Female students in the country have been urged to develop self-confidence and pursue Science Technology Engineering and Mathematics (STEM) as well as Technical and Vocational Training and Education (TVET) courses for them to play a critical role in national development.
The call was made by officials on Monday in Gakenke District during Imbuto Foundation rewarding event of best performeing girls in the 2017 national examinations.
This year, a total of 172 best performing girls in last year’s Primary Leaving Examinations, Ordinary and Advanced levels will be awarded, joining over 4600 students awarded since 2005.
In Gakenke, 80 best performing girls--also known as Inkubito z'Icyeza--were awarded, 82 students will be awarded today (Tuesday) in Nyamagabe District, Southern Province while 10 were awarded early this month in Muhanga District, according to officials.
Those who completed primary and Ordinary Level are given scholastic materials and cash to open saving accounts while those in Advanced Level receive laptops and ICT training to ease transition to university.
Speaking as chief guest at the event, Francine Tumushime, the Minister for Lands and Forestry challenged girls to focus on their studies and particularly Science Technology Engineering and Mathematics as well as TVET courses.
“You are as capable as your male counterparts, all you need is self-confidence and determination to achieve your goals,” she told the young girls after handing them awards.
She said rewards by Imbuto Foundation and other initiatives by government and partners were established to support girls not because they are not capable but because they were left behind due to bad history.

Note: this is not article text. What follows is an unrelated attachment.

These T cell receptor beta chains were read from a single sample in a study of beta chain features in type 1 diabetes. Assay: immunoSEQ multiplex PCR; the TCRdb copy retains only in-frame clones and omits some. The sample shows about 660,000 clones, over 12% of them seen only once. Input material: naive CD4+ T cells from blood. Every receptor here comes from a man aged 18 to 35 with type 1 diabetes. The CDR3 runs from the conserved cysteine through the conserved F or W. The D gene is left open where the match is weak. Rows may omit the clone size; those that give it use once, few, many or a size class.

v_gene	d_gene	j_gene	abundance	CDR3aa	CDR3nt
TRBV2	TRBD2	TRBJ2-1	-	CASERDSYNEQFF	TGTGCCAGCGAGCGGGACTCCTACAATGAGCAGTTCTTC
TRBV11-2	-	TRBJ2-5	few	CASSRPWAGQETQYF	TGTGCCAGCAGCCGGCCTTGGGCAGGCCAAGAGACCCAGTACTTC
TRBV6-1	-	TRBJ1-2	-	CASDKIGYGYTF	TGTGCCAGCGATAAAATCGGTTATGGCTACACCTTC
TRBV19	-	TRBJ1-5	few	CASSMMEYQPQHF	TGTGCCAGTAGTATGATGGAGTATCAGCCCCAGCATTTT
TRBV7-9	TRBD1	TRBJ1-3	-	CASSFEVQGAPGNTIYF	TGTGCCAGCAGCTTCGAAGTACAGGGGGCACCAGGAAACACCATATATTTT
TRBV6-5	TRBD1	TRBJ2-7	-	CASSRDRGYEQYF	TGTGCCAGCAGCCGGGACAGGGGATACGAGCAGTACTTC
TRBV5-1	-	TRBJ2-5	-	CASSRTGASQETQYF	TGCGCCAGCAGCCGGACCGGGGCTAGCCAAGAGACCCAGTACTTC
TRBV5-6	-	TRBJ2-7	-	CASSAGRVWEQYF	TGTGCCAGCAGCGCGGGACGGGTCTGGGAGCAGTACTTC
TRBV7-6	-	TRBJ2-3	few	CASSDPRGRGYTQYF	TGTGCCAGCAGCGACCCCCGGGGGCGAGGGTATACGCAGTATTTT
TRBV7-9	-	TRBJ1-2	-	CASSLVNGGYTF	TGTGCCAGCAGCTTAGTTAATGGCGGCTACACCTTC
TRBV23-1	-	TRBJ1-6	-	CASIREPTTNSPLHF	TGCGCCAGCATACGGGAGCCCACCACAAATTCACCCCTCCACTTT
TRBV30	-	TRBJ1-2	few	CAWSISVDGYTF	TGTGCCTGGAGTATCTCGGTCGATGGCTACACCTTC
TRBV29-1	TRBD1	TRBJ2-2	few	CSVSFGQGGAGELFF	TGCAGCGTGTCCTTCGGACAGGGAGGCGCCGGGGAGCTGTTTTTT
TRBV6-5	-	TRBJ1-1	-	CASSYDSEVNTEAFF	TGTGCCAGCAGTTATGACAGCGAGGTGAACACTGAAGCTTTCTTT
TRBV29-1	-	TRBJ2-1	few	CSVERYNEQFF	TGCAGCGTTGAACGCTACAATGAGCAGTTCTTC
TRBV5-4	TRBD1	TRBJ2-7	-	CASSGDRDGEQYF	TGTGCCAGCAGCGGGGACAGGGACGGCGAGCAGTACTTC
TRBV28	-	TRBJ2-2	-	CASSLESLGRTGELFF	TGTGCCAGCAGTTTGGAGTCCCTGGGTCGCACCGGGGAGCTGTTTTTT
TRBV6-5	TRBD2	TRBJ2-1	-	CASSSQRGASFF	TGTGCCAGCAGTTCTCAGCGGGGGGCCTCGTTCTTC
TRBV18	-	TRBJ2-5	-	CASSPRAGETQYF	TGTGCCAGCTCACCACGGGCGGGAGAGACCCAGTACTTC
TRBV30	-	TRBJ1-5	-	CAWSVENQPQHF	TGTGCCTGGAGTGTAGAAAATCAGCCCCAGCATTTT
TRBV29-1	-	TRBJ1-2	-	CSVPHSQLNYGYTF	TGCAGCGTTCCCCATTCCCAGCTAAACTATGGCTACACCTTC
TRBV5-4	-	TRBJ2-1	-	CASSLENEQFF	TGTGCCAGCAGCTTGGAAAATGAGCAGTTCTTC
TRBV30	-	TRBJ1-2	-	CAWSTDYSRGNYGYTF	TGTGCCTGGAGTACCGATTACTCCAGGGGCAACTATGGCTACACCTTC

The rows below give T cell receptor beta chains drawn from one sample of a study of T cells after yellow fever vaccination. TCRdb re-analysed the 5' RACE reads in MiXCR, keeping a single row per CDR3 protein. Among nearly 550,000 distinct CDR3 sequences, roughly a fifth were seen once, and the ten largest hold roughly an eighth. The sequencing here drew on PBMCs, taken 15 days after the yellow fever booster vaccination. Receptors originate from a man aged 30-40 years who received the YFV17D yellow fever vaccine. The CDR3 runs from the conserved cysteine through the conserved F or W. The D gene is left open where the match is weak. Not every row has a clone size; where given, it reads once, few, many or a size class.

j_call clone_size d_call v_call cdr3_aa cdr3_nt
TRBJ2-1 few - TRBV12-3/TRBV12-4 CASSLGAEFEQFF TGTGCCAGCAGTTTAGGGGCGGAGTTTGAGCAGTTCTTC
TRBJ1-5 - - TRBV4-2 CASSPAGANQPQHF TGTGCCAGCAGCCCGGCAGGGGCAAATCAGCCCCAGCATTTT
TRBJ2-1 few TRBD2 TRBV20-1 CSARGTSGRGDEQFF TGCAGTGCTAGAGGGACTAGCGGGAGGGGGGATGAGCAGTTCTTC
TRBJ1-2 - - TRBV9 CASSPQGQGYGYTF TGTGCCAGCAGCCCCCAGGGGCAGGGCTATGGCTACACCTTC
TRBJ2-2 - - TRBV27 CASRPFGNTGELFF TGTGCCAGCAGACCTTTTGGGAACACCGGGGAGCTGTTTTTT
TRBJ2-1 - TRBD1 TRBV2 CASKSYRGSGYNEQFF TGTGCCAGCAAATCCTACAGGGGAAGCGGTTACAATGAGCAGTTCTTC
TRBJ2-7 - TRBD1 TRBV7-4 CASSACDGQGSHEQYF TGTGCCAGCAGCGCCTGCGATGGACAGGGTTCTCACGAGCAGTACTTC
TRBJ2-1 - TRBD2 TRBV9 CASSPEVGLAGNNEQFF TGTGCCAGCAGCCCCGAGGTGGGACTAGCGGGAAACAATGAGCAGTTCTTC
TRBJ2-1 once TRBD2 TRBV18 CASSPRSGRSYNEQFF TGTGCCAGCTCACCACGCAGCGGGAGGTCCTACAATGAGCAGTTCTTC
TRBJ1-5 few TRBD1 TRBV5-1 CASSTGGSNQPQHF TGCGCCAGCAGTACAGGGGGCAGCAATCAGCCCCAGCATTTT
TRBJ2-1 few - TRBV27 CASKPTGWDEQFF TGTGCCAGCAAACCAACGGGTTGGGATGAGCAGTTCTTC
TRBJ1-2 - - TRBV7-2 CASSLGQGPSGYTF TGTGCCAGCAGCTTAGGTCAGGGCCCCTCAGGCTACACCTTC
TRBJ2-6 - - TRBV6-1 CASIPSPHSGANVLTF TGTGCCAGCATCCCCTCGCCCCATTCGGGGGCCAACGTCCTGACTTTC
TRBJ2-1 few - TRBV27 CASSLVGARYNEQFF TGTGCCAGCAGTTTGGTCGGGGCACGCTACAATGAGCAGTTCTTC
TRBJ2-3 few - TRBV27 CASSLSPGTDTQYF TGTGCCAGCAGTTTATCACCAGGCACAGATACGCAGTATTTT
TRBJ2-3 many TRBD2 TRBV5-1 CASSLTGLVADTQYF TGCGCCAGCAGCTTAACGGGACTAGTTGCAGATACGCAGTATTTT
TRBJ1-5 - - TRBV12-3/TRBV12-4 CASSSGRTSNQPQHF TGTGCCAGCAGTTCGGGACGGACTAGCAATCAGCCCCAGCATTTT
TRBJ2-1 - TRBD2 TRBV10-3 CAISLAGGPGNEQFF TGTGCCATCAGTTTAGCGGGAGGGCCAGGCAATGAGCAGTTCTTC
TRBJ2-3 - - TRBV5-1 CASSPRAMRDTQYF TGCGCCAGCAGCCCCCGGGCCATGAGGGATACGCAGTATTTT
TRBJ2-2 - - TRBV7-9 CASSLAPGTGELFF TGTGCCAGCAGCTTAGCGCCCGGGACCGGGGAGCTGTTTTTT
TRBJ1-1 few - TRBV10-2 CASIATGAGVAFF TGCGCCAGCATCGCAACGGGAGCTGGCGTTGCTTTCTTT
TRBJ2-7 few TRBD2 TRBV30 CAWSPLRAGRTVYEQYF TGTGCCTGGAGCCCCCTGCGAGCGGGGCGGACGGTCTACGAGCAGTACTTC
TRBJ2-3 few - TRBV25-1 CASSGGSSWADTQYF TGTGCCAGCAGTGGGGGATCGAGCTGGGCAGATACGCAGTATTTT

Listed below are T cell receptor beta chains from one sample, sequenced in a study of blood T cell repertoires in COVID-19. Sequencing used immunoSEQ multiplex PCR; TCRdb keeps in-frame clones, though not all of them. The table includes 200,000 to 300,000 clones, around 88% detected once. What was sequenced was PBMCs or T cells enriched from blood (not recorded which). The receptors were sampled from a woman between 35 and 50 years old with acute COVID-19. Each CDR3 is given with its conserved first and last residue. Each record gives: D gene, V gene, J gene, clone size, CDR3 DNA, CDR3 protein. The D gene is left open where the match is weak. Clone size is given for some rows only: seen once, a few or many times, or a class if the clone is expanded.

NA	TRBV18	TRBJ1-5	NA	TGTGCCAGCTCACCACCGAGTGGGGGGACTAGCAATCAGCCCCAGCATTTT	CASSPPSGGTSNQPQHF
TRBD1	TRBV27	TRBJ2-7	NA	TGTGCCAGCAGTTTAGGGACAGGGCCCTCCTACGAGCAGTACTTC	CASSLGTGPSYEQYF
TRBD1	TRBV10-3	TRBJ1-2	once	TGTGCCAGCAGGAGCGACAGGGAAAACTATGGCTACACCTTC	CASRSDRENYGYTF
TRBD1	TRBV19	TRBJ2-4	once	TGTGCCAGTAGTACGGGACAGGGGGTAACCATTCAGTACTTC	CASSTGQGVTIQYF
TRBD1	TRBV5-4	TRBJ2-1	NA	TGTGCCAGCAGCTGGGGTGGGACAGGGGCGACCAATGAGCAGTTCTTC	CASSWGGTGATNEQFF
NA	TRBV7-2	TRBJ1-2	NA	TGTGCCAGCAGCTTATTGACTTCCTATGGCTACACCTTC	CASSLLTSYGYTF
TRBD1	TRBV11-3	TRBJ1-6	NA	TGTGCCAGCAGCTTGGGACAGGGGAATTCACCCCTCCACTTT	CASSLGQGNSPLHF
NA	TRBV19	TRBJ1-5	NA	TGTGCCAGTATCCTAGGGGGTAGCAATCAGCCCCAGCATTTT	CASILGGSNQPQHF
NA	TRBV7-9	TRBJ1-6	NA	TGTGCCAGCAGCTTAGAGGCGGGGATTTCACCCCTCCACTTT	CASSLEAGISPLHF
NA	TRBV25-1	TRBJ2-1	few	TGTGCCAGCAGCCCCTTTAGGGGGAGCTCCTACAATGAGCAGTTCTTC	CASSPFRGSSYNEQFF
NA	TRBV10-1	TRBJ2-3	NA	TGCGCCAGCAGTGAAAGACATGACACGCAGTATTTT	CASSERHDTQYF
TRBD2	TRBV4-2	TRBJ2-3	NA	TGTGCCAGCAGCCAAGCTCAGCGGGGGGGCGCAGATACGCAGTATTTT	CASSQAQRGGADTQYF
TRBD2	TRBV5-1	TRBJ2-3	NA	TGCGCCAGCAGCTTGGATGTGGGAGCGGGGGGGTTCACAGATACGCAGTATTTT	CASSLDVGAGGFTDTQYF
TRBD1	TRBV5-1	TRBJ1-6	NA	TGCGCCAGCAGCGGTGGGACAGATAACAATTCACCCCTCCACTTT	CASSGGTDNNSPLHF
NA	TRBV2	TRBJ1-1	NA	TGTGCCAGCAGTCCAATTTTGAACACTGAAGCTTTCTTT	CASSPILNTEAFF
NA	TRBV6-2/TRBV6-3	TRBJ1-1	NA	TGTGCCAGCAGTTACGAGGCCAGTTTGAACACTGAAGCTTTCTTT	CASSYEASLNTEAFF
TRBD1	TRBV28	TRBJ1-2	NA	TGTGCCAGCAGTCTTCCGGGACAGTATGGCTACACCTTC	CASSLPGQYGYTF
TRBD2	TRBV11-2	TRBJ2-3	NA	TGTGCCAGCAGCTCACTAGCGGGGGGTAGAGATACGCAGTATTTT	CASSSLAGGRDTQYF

She urged young women to be innovative and use opportunities at their disposal to prepare themselves to be job creators.
She urged collective effort among teachers, parents and local leaders to ensure that all children and particularly girls complete school and avoid unwanted pregnancies.
Sylivie Uhirwa, 22, a fifth-year medical student at the University of Rwanda, said with determination and encouragement girls can pass sciences.
“You only need determination and self-evaluation to improve where you lag behind,” she said.
“Parental guidance is also important throughout the journey, talk to the girls about reproductive health to avoid unwanted pregnancies,” she added.
Girls expressed optimism, saying they were ready to do their best to pursue courses that would help them contribute to national development.
“The Imbuto Foundation awards are a motivation to pursue our dreams. My future plan is to become a pilot as I am undertaking science courses, I will do sciences at university too,” said Audrey Umurerwa Gatera who emerged second in O’ level examinations last year.
The Ministry of Education says that the number of females studying STEM continues to rise with latest statistics indicating that in 2015, 55.1 percent of girls in secondary schools opted to enroll in science classes, up from 48.7 per cent in 2011.
Over 45 per cent of girls pursue TVET, according to the ministry.
By: Jean d'Amour Mbonyinshuti